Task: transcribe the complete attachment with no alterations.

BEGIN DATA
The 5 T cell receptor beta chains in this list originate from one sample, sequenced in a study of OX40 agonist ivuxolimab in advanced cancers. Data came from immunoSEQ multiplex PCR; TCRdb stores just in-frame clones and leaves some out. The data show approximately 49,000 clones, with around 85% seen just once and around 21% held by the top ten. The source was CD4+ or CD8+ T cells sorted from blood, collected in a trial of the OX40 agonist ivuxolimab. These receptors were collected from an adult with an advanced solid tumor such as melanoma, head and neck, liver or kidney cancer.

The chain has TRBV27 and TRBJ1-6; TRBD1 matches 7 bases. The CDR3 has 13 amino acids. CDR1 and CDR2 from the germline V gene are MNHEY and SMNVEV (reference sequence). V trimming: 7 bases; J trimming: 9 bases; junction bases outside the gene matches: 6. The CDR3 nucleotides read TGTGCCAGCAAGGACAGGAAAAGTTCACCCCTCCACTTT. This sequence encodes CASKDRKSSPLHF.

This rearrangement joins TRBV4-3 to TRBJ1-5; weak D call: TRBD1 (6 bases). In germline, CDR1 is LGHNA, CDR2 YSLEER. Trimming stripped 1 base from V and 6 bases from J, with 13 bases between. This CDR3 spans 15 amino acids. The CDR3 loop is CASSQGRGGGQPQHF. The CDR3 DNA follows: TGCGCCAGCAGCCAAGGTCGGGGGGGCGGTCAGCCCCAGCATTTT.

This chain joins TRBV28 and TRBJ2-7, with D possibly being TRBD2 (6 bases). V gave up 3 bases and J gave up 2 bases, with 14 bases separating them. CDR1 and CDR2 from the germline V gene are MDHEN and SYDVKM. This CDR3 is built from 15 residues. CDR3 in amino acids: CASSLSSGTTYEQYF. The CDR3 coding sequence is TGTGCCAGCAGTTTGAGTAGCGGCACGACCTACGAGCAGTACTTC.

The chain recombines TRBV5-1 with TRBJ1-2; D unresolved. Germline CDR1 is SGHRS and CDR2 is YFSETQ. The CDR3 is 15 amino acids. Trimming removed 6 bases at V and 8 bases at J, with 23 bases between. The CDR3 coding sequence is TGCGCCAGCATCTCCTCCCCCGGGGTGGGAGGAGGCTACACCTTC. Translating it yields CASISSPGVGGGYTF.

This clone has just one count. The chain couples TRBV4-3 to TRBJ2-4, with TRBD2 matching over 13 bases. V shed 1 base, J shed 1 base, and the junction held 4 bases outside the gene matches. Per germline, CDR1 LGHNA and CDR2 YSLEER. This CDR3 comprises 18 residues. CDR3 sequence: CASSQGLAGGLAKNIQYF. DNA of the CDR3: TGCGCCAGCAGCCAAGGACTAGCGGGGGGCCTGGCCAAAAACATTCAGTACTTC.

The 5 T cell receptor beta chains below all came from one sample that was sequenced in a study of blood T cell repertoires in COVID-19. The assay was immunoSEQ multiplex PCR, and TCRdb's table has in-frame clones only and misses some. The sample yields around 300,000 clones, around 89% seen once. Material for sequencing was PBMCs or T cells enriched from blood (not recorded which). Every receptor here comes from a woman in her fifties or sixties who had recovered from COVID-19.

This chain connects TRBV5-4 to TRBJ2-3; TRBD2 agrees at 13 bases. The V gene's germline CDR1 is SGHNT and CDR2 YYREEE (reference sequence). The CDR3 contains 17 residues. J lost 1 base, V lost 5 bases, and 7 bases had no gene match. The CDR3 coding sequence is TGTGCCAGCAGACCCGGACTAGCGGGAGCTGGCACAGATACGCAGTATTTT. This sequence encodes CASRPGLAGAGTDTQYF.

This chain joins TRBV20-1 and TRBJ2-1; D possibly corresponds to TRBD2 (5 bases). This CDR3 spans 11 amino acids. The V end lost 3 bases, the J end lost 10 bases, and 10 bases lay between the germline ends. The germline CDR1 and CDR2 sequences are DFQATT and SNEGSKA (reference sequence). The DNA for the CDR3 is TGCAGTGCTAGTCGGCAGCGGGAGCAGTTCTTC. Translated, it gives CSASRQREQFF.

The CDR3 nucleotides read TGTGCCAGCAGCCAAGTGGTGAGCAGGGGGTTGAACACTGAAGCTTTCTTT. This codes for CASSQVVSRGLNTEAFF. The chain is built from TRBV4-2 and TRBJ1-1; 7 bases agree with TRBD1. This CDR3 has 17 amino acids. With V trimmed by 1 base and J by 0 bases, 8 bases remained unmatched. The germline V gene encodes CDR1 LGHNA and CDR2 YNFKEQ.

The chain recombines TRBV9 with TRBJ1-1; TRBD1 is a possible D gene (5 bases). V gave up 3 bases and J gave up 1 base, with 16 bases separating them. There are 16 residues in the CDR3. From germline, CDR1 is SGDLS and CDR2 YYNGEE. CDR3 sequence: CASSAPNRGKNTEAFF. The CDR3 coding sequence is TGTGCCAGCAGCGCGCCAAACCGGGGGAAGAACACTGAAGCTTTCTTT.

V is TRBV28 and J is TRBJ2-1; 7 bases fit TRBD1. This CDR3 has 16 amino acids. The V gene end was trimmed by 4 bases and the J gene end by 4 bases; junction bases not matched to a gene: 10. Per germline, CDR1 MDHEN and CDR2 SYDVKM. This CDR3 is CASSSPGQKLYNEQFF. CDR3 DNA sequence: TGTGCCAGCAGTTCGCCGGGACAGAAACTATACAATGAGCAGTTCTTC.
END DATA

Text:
The 5 T cell receptor beta chains in this list originate from one sample, sequenced in a study of OX40 agonist ivuxolimab in advanced cancers. Data came from immunoSEQ multiplex PCR; TCRdb stores just in-frame clones and leaves some out. The data show approximately 49,000 clones, with around 85% seen just once and around 21% held by the top ten. The source was CD4+ or CD8+ T cells sorted from blood, collected in a trial of the OX40 agonist ivuxolimab. These receptors were collected from an adult with an advanced solid tumor such as melanoma, head and neck, liver or kidney cancer.

The chain has TRBV27 and TRBJ1-6; TRBD1 matches 7 bases. The CDR3 has 13 amino acids. CDR1 and CDR2 from the germline V gene are MNHEY and SMNVEV (reference sequence). V trimming: 7 bases; J trimming: 9 bases; junction bases outside the gene matches: 6. The CDR3 nucleotides read TGTGCCAGCAAGGACAGGAAAAGTTCACCCCTCCACTTT. This sequence encodes CASKDRKSSPLHF.

This rearrangement joins TRBV4-3 to TRBJ1-5; weak D call: TRBD1 (6 bases). In germline, CDR1 is LGHNA, CDR2 YSLEER. Trimming stripped 1 base from V and 6 bases from J, with 13 bases between. This CDR3 spans 15 amino acids. The CDR3 loop is CASSQGRGGGQPQHF. The CDR3 DNA follows: TGCGCCAGCAGCCAAGGTCGGGGGGGCGGTCAGCCCCAGCATTTT.

This chain joins TRBV28 and TRBJ2-7, with D possibly being TRBD2 (6 bases). V gave up 3 bases and J gave up 2 bases, with 14 bases separating them. CDR1 and CDR2 from the germline V gene are MDHEN and SYDVKM. This CDR3 is built from 15 residues. CDR3 in amino acids: CASSLSSGTTYEQYF. The CDR3 coding sequence is TGTGCCAGCAGTTTGAGTAGCGGCACGACCTACGAGCAGTACTTC.

The chain recombines TRBV5-1 with TRBJ1-2; D unresolved. Germline CDR1 is SGHRS and CDR2 is YFSETQ. The CDR3 is 15 amino acids. Trimming removed 6 bases at V and 8 bases at J, with 23 bases between. The CDR3 coding sequence is TGCGCCAGCATCTCCTCCCCCGGGGTGGGAGGAGGCTACACCTTC. Translating it yields CASISSPGVGGGYTF.

This clone has just one count. The chain couples TRBV4-3 to TRBJ2-4, with TRBD2 matching over 13 bases. V shed 1 base, J shed 1 base, and the junction held 4 bases outside the gene matches. Per germline, CDR1 LGHNA and CDR2 YSLEER. This CDR3 comprises 18 residues. CDR3 sequence: CASSQGLAGGLAKNIQYF. DNA of the CDR3: TGCGCCAGCAGCCAAGGACTAGCGGGGGGCCTGGCCAAAAACATTCAGTACTTC.

The 5 T cell receptor beta chains below all came from one sample that was sequenced in a study of blood T cell repertoires in COVID-19. The assay was immunoSEQ multiplex PCR, and TCRdb's table has in-frame clones only and misses some. The sample yields around 300,000 clones, around 89% seen once. Material for sequencing was PBMCs or T cells enriched from blood (not recorded which). Every receptor here comes from a woman in her fifties or sixties who had recovered from COVID-19.

This chain connects TRBV5-4 to TRBJ2-3; TRBD2 agrees at 13 bases. The V gene's germline CDR1 is SGHNT and CDR2 YYREEE (reference sequence). The CDR3 contains 17 residues. J lost 1 base, V lost 5 bases, and 7 bases had no gene match. The CDR3 coding sequence is TGTGCCAGCAGACCCGGACTAGCGGGAGCTGGCACAGATACGCAGTATTTT. This sequence encodes CASRPGLAGAGTDTQYF.

This chain joins TRBV20-1 and TRBJ2-1; D possibly corresponds to TRBD2 (5 bases). This CDR3 spans 11 amino acids. The V end lost 3 bases, the J end lost 10 bases, and 10 bases lay between the germline ends. The germline CDR1 and CDR2 sequences are DFQATT and SNEGSKA (reference sequence). The DNA for the CDR3 is TGCAGTGCTAGTCGGCAGCGGGAGCAGTTCTTC. Translated, it gives CSASRQREQFF.

The CDR3 nucleotides read TGTGCCAGCAGCCAAGTGGTGAGCAGGGGGTTGAACACTGAAGCTTTCTTT. This codes for CASSQVVSRGLNTEAFF. The chain is built from TRBV4-2 and TRBJ1-1; 7 bases agree with TRBD1. This CDR3 has 17 amino acids. With V trimmed by 1 base and J by 0 bases, 8 bases remained unmatched. The germline V gene encodes CDR1 LGHNA and CDR2 YNFKEQ.

The chain recombines TRBV9 with TRBJ1-1; TRBD1 is a possible D gene (5 bases). V gave up 3 bases and J gave up 1 base, with 16 bases separating them. There are 16 residues in the CDR3. From germline, CDR1 is SGDLS and CDR2 YYNGEE. CDR3 sequence: CASSAPNRGKNTEAFF. The CDR3 coding sequence is TGTGCCAGCAGCGCGCCAAACCGGGGGAAGAACACTGAAGCTTTCTTT.

V is TRBV28 and J is TRBJ2-1; 7 bases fit TRBD1. This CDR3 has 16 amino acids. The V gene end was trimmed by 4 bases and the J gene end by 4 bases; junction bases not matched to a gene: 10. Per germline, CDR1 MDHEN and CDR2 SYDVKM. This CDR3 is CASSSPGQKLYNEQFF. CDR3 DNA sequence: TGTGCCAGCAGTTCGCCGGGACAGAAACTATACAATGAGCAGTTCTTC.